Study confirms feasibility of green hydrogen in Australia

Article by Amanda Jasi

A STUDY by BP Australia has proved the technical feasibility of producing green hydrogen and ammonia, at scale, in Western Australia.

Green hydrogen is produced from electrolysis of water, using renewable energy. The hydrogen can be used as a fuel and an energy source in hard-to-decarbonise industries. Water electrolysis is a process that splits water into hydrogen and oxygen, using electricity.

Green ammonia is produced by combining green hydrogen and nitrogen from the air. Ammonia can be used as a hydrogen carrier, offering transport advantages over pure hydrogen including the cost-effectiveness and the presence of existing ammonia infrastructure. Ammonia as a carrier is also zero carbon.

The feasibility study investigated the hydrogen supply chain and domestic and export markets at demonstration/pilot scale and commercial scale. The demonstration/pilot plant was modelled as producing 4,000 t/y hydrogen up to 20,000 t/y of ammonia. The study investigated a commercial-scale plant that would produce 200,000 t/y of hydrogen making up to 1m t/y of ammonia. The study simultaneously considered the financial and technical implications of a fully integrated renewable hydrogen and ammonia supply chain.

Three different hydrogen production technologies are considered in the report – alkaline, polymer electrolyte membrane (PEM), and a prototype electrolyser technology – and the plant power source was modelled as a mix of solar and wind power, with some battery support. The report notes that electrolyser vendors are just beginning to scale up production.

The study found that distribution could be customised to suit customer requirements, including gaseous or liquid hydrogen, or ammonia transported via pipeline, ship, or truck.

Exploring economics and returns, the study concluded that for effective understanding, renewable hydrogen and ammonia markets need to be further advanced.

BP says that the study supports its conviction that Western Australia’s vast potential solar and wind resources, existing infrastructure, and proximity to large, long-term markets, make it an ideal place to develop renewable energy assets that can in turn produce green hydrogen and/or green ammonia, and export markets.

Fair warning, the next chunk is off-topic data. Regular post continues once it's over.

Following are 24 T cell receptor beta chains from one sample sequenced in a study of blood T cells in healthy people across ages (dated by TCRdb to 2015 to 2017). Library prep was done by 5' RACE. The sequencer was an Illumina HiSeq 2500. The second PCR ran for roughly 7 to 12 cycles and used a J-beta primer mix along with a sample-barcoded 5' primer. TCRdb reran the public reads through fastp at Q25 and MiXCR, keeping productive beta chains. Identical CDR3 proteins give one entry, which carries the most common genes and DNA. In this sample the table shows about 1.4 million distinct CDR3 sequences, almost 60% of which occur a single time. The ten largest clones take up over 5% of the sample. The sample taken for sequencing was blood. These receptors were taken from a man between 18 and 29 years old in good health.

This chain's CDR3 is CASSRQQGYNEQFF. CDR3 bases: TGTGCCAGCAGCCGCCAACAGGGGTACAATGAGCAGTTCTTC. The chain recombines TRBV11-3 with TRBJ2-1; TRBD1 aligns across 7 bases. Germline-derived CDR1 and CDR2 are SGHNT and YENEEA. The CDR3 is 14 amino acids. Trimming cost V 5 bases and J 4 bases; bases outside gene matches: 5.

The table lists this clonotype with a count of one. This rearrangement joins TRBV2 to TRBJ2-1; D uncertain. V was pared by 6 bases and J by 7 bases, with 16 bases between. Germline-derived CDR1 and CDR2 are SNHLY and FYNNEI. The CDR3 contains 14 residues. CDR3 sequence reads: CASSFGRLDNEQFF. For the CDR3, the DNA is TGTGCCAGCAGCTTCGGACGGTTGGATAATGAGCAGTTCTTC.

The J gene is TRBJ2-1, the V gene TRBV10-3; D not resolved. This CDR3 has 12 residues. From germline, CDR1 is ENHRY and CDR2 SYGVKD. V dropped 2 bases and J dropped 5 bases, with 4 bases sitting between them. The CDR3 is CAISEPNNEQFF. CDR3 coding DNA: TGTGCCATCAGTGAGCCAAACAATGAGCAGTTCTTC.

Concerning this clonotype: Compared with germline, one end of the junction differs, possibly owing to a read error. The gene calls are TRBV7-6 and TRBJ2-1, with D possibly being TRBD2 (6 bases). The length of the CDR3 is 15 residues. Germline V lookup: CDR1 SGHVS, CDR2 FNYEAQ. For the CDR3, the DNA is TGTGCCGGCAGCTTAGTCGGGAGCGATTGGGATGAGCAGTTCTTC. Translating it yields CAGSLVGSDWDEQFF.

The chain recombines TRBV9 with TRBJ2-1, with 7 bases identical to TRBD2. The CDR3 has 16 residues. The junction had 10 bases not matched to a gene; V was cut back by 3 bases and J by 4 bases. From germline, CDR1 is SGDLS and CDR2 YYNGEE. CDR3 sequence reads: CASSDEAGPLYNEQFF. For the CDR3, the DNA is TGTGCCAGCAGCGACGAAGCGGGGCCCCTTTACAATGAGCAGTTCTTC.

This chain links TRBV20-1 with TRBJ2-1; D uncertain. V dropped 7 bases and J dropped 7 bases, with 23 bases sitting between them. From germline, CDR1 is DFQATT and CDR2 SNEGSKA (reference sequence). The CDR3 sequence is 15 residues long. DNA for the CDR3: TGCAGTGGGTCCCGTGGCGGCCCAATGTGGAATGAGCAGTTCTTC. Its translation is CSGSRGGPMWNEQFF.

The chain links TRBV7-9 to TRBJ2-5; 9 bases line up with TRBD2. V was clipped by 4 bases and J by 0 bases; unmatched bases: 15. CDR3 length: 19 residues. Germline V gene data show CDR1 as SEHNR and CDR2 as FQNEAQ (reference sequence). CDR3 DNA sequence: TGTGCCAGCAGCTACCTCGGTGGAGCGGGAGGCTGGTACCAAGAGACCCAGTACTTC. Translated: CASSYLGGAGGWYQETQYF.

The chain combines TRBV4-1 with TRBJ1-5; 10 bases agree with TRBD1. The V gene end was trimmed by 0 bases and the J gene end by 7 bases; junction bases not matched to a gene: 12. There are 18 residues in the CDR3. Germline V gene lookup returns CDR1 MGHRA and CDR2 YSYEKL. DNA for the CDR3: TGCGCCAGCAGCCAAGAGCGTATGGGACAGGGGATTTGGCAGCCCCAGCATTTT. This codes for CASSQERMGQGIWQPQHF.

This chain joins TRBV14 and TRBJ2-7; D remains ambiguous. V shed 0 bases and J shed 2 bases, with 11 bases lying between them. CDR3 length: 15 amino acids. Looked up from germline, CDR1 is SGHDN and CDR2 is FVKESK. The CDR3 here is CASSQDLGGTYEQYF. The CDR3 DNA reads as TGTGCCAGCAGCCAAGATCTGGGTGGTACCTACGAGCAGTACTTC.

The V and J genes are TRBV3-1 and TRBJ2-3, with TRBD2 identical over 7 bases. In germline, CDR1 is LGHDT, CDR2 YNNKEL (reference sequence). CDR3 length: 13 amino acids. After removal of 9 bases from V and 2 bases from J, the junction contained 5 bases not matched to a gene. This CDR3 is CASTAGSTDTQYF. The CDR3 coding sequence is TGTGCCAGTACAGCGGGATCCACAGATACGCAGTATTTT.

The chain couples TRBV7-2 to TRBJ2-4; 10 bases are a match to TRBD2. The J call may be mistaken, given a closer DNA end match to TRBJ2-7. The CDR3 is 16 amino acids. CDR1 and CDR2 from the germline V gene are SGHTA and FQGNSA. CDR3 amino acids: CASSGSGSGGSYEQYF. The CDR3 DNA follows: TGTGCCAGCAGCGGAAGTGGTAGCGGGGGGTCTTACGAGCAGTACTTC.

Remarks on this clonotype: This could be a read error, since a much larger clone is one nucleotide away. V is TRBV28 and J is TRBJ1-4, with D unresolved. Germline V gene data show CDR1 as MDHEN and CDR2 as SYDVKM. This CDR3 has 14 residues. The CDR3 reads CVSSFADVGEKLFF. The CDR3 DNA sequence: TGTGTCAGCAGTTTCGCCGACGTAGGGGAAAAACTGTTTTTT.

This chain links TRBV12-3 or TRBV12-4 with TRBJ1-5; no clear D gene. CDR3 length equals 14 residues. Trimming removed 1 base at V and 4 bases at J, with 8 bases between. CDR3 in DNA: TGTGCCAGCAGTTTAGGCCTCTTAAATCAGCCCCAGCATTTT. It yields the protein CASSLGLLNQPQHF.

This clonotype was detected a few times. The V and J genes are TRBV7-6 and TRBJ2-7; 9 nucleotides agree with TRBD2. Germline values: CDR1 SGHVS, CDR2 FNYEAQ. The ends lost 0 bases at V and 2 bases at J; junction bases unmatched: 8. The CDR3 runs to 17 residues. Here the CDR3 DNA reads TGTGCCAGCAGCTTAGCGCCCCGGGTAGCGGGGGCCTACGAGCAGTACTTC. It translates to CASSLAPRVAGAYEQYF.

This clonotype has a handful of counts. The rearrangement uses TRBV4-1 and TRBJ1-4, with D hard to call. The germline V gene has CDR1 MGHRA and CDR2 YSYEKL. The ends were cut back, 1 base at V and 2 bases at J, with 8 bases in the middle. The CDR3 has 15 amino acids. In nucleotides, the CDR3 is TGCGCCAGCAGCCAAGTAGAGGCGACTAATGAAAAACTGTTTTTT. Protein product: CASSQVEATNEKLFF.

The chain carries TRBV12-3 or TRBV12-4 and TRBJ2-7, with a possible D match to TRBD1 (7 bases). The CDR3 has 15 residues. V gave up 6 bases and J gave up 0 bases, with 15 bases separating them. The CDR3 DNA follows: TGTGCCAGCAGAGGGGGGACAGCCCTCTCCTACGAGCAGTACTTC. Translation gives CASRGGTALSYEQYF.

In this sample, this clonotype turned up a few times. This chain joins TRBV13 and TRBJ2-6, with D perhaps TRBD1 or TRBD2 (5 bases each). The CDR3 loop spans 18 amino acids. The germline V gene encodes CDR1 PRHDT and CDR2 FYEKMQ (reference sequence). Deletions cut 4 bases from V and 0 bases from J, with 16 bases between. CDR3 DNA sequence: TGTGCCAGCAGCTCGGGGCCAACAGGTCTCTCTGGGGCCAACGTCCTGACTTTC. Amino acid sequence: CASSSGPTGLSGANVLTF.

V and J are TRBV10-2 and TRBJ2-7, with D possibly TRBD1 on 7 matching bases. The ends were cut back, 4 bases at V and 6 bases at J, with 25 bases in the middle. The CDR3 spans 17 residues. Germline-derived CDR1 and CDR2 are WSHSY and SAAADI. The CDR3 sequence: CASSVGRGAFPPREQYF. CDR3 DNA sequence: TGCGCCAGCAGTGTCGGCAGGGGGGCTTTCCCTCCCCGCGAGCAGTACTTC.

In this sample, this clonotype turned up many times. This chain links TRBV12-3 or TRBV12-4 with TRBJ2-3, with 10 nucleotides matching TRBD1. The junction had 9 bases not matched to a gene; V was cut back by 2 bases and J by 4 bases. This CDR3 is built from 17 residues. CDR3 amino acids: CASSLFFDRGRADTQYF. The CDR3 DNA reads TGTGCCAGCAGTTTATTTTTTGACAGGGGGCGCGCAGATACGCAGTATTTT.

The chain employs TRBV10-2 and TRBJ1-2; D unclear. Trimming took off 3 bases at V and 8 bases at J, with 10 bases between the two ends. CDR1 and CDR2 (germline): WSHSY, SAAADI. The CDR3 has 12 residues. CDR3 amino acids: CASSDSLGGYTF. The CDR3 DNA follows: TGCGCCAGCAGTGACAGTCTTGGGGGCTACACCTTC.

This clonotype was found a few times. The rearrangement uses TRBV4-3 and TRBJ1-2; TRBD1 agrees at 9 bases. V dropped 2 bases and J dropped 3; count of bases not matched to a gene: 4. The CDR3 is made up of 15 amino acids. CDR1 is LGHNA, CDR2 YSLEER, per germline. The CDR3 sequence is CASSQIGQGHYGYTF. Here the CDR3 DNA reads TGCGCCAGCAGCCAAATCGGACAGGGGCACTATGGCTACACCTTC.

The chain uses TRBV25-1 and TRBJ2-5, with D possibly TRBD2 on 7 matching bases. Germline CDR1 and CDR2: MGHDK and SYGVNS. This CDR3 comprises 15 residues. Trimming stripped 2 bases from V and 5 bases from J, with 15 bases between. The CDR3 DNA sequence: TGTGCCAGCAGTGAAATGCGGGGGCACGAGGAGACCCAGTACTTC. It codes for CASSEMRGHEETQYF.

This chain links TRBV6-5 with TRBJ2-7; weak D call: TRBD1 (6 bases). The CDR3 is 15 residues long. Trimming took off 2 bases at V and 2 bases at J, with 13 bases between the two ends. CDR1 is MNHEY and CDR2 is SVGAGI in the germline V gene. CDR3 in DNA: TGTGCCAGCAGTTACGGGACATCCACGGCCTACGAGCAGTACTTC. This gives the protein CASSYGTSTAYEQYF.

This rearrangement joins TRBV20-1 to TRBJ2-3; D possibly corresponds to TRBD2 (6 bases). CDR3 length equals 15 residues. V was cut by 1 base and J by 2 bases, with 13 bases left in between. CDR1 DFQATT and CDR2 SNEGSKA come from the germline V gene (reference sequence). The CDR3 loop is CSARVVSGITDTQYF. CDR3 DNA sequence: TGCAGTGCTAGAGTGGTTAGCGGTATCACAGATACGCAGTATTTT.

Frédéric Baudry, President of BP Australia and SVP Fuels & Low Carbon Solutions, Asia Pacific, further noted that the study “confirmed strong demand from potential customers in the hard-to-abate sectors, and for both local and export markets. This has the potential to position Australia as a regional powerhouse of the energy transition.”

The study report concludes that there are “a multitude of positive forces that could lead to green hydrogen and ammonia becoming significant fuels within many sectors in Australia and internationally”. BP highlights that with industrial and governmental support for this transition, the country could capitalise on the opportunity. However, it also acknowledges the need to overcome relatively high costs and to scale to reduce costs – “arguably the largest issue for renewable hydrogen”.

According to BP, government support is key for developing hydrogen industry and the path forward for the project. It notes key areas where support and funding are vital, including: ensuring reliability of power supply for the demonstration-scale plant; transmission upgrades for the commercial-scale plant; port development for the commercial-scale plant; government decarbonisation incentives; and continued investment in hydrogen research and development.

BP acknowledges that the study has provided it with valuable insights into potential for green hydrogen and green ammonia. It is making the study publicly available as part of a knowledge-sharing agreement with the Australian Renewable Energy Agency (ARENA) to help progress the development and use of hydrogen energy.

Darren Miller, CEO of ARENA, said: “BP’s analysis of the economic opportunity presented by renewable hydrogen will help Australia determine how it can be scaled up to satisfy future demand. The report represents a vital building block in our pathway to creating a fully integrated renewable hydrogen supply chain, allowing Australia to become a leader in a future export industry.”

Announced in May 2020, the feasibility study was supported by GHD advisory, of global professional services company GHD, and ARENA.

The full report is available online.

Article by Amanda Jasi

Staff reporter, The Chemical Engineer

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